Intifada Arises From Occupation, Palestinians Assert

This is a partial toll of the price Palestinian society has paid during the last two years of intifada. More than 1,800 people were killed by the Israeli military, more than 40,000 people were injured (including hundreds with permanent disabilities), thousands of people lost their homes to army demolition, there is a jobless rate of 50 percent, more than half the population live below the poverty line, there is an almost permanent curfew confining more than half a million people for the last three months, and internal restrictions that curb normal passage between Palestinian areas that are often no more than ten minute's drive apart. The inventory does not include the emotional costs, nor the loss of months of learning at universities and schools.

Yet despite the massive suffering, and despite the widespread feeling that the intifada has set back Palestinian society in economic, social and political senses, it appears that residents in the territories are prepared to continue suffering. This is especially reflected by the lack of popular pressure for Islamic organizations to halt attacks within Israel, strikes which (everyone knows) precipitate increasingly stiff Israeli responses.

In addition, it appears that there is a consensus in favor of armed actions within the territories - against Israeli soldiers and civilians. This support remains intact despite the clear understanding that Israel also responds to strikes in the territories by escalating its attacks.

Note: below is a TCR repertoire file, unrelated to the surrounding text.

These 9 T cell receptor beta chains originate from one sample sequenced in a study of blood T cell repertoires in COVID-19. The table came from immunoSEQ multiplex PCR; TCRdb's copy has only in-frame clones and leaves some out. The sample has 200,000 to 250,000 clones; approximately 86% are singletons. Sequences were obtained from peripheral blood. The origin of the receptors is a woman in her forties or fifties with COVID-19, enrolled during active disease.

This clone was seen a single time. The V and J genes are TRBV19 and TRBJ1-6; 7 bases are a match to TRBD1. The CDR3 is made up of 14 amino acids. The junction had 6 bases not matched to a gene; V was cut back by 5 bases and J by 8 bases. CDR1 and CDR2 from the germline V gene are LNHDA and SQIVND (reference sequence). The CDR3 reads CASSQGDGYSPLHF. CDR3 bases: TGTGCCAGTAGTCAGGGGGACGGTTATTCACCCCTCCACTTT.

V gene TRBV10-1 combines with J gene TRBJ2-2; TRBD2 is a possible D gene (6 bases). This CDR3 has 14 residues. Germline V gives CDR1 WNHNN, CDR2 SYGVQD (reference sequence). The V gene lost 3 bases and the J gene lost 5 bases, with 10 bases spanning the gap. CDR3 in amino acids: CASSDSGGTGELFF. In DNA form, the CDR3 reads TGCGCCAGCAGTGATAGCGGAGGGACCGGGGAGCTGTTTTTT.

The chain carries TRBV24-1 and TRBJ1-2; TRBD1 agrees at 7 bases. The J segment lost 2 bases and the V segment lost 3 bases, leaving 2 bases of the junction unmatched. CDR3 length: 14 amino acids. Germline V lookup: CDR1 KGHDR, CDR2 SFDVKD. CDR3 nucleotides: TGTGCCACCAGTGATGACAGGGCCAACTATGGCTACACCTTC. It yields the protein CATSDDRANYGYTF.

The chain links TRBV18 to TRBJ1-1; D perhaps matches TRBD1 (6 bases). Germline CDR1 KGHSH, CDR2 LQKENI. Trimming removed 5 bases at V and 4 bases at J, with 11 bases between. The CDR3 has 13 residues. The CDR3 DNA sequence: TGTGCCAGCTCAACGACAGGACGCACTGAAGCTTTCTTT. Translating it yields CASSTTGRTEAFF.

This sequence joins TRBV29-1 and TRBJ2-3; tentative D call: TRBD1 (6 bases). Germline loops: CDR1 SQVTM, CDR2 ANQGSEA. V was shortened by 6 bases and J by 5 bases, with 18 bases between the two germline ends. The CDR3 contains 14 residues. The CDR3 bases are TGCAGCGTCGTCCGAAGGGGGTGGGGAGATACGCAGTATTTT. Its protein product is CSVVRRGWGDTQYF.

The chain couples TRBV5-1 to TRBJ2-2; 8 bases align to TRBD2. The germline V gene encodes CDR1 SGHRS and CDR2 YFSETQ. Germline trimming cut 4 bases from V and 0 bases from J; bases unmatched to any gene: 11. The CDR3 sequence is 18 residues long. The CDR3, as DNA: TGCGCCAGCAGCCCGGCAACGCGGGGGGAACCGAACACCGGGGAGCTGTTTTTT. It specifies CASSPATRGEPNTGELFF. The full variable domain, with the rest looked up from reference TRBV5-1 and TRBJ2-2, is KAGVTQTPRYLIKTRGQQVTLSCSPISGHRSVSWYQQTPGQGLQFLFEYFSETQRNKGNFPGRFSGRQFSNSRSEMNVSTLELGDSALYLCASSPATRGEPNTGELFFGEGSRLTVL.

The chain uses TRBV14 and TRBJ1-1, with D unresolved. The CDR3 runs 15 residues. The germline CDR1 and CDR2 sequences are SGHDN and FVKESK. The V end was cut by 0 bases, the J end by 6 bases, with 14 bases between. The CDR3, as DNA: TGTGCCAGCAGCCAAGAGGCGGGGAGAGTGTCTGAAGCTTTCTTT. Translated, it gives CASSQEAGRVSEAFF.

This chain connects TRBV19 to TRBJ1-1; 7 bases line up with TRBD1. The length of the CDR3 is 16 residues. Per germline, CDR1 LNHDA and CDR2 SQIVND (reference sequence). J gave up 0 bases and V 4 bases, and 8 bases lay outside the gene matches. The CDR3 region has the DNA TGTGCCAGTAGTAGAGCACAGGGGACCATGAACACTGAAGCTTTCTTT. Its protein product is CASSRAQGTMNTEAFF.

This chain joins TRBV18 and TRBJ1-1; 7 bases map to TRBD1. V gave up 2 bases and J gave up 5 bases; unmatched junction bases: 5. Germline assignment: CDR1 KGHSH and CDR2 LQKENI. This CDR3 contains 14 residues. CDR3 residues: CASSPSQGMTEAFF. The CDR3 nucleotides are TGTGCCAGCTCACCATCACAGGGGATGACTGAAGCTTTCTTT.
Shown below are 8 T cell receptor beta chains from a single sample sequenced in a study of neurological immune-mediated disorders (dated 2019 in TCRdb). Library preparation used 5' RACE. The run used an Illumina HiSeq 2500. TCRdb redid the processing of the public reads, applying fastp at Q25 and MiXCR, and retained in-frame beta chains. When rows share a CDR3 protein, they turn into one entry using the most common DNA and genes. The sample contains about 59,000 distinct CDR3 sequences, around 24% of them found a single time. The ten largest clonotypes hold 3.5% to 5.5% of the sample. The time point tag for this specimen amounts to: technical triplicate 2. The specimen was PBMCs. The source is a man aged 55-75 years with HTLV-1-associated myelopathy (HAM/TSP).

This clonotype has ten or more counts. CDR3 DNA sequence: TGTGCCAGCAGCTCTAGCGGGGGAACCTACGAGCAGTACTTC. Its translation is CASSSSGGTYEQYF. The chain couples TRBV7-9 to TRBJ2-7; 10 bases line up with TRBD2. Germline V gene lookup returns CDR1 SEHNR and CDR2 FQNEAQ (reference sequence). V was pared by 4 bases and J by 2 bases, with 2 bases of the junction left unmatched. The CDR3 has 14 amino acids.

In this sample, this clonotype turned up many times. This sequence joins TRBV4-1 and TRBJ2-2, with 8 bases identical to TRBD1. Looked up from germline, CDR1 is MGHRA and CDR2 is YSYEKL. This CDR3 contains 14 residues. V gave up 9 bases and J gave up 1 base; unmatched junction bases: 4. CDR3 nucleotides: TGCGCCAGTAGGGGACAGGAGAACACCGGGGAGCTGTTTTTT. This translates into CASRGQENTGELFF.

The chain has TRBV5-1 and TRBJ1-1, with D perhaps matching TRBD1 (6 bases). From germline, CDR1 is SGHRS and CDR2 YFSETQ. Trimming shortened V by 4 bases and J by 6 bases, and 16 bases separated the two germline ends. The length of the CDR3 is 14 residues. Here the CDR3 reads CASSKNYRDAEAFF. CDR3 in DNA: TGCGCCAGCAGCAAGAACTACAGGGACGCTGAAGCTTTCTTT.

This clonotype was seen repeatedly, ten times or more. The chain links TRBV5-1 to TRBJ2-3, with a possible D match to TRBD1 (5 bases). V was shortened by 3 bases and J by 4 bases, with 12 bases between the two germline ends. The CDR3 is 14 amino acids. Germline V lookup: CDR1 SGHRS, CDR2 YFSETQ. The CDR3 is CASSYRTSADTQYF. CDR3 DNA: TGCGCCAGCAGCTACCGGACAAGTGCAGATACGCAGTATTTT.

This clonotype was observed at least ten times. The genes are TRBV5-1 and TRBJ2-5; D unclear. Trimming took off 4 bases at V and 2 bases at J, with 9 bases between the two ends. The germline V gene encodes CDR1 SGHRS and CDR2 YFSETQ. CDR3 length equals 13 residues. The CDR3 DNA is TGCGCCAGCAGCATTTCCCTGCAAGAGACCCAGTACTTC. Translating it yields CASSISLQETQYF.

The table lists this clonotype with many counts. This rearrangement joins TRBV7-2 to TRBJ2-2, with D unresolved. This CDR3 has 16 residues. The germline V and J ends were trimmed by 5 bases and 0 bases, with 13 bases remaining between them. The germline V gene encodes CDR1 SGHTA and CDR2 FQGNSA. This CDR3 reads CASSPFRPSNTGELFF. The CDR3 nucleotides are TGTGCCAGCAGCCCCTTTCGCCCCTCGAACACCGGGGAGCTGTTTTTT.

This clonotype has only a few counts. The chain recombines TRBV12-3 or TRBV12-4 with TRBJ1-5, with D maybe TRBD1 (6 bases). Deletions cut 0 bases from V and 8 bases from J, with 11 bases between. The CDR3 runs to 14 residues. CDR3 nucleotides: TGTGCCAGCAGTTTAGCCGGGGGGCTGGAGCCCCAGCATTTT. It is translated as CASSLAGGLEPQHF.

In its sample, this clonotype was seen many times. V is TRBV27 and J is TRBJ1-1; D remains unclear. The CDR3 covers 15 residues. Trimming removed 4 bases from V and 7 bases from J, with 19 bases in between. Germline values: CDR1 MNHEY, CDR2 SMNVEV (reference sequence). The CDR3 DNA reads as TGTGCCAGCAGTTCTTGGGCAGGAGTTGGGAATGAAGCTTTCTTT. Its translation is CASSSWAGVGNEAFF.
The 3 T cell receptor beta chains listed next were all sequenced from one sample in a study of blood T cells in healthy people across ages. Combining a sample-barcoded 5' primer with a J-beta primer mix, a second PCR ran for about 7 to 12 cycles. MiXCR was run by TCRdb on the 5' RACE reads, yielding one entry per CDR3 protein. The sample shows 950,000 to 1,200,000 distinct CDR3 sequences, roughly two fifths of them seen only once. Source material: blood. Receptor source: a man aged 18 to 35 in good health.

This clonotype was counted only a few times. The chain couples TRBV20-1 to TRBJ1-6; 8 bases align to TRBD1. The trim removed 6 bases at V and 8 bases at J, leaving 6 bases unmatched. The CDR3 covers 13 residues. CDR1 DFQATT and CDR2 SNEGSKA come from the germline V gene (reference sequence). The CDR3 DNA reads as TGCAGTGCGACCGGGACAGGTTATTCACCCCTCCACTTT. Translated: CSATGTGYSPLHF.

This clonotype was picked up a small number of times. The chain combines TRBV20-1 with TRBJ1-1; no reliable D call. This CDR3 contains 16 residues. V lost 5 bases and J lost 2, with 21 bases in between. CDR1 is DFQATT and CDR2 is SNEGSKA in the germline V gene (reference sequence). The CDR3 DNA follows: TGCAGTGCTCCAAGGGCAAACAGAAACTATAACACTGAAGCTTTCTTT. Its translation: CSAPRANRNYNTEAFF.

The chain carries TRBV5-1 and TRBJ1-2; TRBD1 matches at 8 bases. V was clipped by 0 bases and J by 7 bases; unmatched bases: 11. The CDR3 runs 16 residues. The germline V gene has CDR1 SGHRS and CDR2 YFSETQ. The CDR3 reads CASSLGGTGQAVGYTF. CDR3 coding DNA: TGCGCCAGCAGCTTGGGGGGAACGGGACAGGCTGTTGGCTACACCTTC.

The Arab and Palestinian media has in recent days addressed the issue of "achievements" wrought by two years of intifada fighting. Sociologist Dr. Jamil Hilel, from Ramallah, says the right question isn't about the intifada's accomplishments, but about the reasons why it erupted, and has continued.

In early 2000, Hilel was one of several dozen Palestinian academics and artists who signed an appeal to Israel's public, a statement which warned that an attempt to impose a coercive surrender on the Palestinians would end in an explosion. As writers of this appeal saw it, Israel adopted a coercive negotiation policy during the Oslo years which was designed to back the PA into a corner. It tried to impose a settlement that would neither satisfy Palestinian longing for genuine independence, nor square with United Nations resolutions which stipulate full withdrawal from lands gained in the 1967 war.

Hilel also numbers among Palestinian figures who have denounced terror attacks against Israeli civilians; and he has been involved in a number of Israeli-Palestinian dialogue efforts. As he sees it, the intifada erupted as a protest against Israel's prolonged conquest, and it has exposed the occupation's "ugly face." Hilel argues that Palestinians' do not view the suffering of the past two years as a result of the intifada; instead, they view the recent trials and tribulations as a consequence of the Israeli occupation.

For these reasons, Palestinians do not now demand an end to the intifada, Hilel says. They do not believe there is any practical political alternative. Fadwa Barghouti, wife of imprisoned Tanzim leader Marwan Barghouti, speaks in a similar vein.

She told Ha'aretz that her personal loss, the incarceration of her husband, is only part of "the public's suffering." This suffering, Barghouti continues, does not result from the public's decision to rise up and protest. Instead, it is a natural result of Israel's conquest. She says displaying support for the Oslo accords was not a mistake - however, once it became clear that Israel was not implementing the accords, then Palestinians had no choice but to protest, though Barghouti admits that terror attacks in Israel have in some measure obscured this message.